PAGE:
South Lake Union has become pricey and packed, Pioneer Square is expensive again and downtown is out of reach for early-stage companies, so perhaps the University District can host the next wave of startups.
That’s the hope, at least, of a coalition of investors, neighborhood advocates, developers, city planners and the University of Washington.
The focal point of their campaign to make the U District more entrepreneurial is Startup Hall, a rentable space for startups now operating on the second floor of a former UW law school building.
“It just seems like a great move to begin to jumpstart what is this gradual redevelopment of this entire district,” UW President Michael Young said during an opening celebration at the space Tuesday night.
Three ventures that finance and incubate startups — Techstars, Founder’s Co-Op and UpGlobal — are anchor tenants that began using the space in July.
Most of the space, the former law school library, is a sea of clustered desks rented out for $350 per month. Walls have chalkboards and white boards and there’s a shared meeting room for making presentations.
It’s a little surprising that the UW is giving up precious space on its extended campus. The school is simultaneously asking lawmakers and private donors to support new facilities. Its 10-year wish list includes $7.57 billion worth of new construction and renovations.
But school leaders say they’ll break even on the project and the space in Condon Hall is too small and outdated to be used for, say, new biology or computer-science facilities. It’s also removed from the main campus, to the west, near the University Bridge.
“This is not a lot of space; it’s not translatable that way,” Young said.
The UW spent about $1.5 million remodeling Startup Hall but expects to recoup the cost from rent, according to Paul Jenny, vice provost of planning and budgeting. He said the project has a “break-even strategy.”
“We don’t want to make money on this but we can’t lose money, either,” he said.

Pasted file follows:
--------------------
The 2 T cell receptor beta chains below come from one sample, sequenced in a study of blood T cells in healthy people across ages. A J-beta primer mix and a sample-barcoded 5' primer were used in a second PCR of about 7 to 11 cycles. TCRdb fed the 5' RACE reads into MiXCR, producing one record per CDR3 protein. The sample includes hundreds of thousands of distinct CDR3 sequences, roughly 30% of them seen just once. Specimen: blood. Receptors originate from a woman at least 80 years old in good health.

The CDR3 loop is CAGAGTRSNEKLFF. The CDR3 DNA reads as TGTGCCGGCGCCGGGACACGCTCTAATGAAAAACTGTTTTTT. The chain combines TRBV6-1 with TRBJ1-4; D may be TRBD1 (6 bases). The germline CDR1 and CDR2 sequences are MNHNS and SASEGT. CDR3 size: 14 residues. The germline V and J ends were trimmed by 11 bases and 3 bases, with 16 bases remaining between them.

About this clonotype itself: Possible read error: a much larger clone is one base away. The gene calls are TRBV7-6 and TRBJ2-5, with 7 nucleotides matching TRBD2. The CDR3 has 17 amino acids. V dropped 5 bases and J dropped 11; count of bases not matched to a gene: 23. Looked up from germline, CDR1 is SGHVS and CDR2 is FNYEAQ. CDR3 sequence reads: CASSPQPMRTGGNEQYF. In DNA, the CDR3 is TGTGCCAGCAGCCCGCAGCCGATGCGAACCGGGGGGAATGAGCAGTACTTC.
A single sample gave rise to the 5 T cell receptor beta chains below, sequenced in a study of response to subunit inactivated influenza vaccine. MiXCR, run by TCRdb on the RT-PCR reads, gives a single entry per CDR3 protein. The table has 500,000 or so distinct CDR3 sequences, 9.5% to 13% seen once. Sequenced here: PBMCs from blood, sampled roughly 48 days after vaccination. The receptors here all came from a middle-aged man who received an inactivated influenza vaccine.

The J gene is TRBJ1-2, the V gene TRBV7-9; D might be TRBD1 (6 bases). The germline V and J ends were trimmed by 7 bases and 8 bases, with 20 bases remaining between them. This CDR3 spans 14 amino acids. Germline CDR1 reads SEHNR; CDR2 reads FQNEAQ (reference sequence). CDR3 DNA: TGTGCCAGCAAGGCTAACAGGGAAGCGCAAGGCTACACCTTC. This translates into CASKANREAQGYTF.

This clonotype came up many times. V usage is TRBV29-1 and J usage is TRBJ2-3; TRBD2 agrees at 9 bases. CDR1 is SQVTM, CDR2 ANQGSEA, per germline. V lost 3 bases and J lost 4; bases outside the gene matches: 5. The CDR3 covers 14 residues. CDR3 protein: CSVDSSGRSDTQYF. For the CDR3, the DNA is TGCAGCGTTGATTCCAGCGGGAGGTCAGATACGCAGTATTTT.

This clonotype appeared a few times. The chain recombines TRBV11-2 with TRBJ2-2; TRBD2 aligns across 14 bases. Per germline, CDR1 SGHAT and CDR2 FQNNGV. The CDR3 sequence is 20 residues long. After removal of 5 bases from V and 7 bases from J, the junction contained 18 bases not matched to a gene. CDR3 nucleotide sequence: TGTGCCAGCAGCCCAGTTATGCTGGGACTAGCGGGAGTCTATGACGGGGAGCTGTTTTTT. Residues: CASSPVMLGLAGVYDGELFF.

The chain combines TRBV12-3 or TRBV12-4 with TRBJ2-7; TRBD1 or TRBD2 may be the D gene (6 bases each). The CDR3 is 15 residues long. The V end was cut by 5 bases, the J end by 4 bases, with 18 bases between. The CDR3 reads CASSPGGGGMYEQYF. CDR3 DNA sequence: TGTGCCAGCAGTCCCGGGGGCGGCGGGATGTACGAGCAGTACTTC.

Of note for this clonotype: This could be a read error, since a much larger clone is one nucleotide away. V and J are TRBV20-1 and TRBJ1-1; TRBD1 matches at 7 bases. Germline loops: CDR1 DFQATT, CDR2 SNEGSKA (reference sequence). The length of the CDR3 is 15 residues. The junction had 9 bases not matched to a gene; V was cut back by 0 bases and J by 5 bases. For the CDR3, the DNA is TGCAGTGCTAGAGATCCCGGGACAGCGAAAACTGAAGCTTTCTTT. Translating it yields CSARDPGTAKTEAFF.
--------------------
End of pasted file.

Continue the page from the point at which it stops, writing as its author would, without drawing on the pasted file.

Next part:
So far about 75 percent of Startup Hall’s “office space” is rented, mostly by Techstars and entrepreneurs going through its startup incubation program, previously based in South Lake Union. It’s now hosting 10 companies involving about 30 people. Six of the companies came from out of state, and two were started by recent UW graduates, according to Egita Polanska, Techstars program manager.
Young and tech investor Chris DeVore, co-founder of Founder’s Co-Op and director of Techstars, talked over the concept while serving together on the city’s economic development commission.
DeVore said it makes sense for Seattle’s next cluster of startups to emerge alongside the university. “For us the raw material of startups is hungry young people,” he said.
This also dovetails with city efforts to rezone the area to increase its density and attract a wider range of businesses beyond rental housing and small retailers.
Cities large and small around the world are doing the same thing, shaping land-use plans to accommodate tech companies in hopes of creating startup scenes like those that over the past 40 years blossomed naturally in university towns such as Seattle, San Francisco and Boston.
These efforts seem to benefit real-estate developers as much or more than early-stage entrepreneurs looking for cheap and funky spac,e but the allure of fostering “the next Silicon Valley” is irresistible.
If you’re hatching the next great tech company and don’t have access to an office — or a garage like the ones that Apple, Amazon.com, Google and Hewlett-Packard used to get started — there are still spots available in the “collaborative space” at Startup Hall. As of Wednesday, the UW hard rented two of the 60 desks.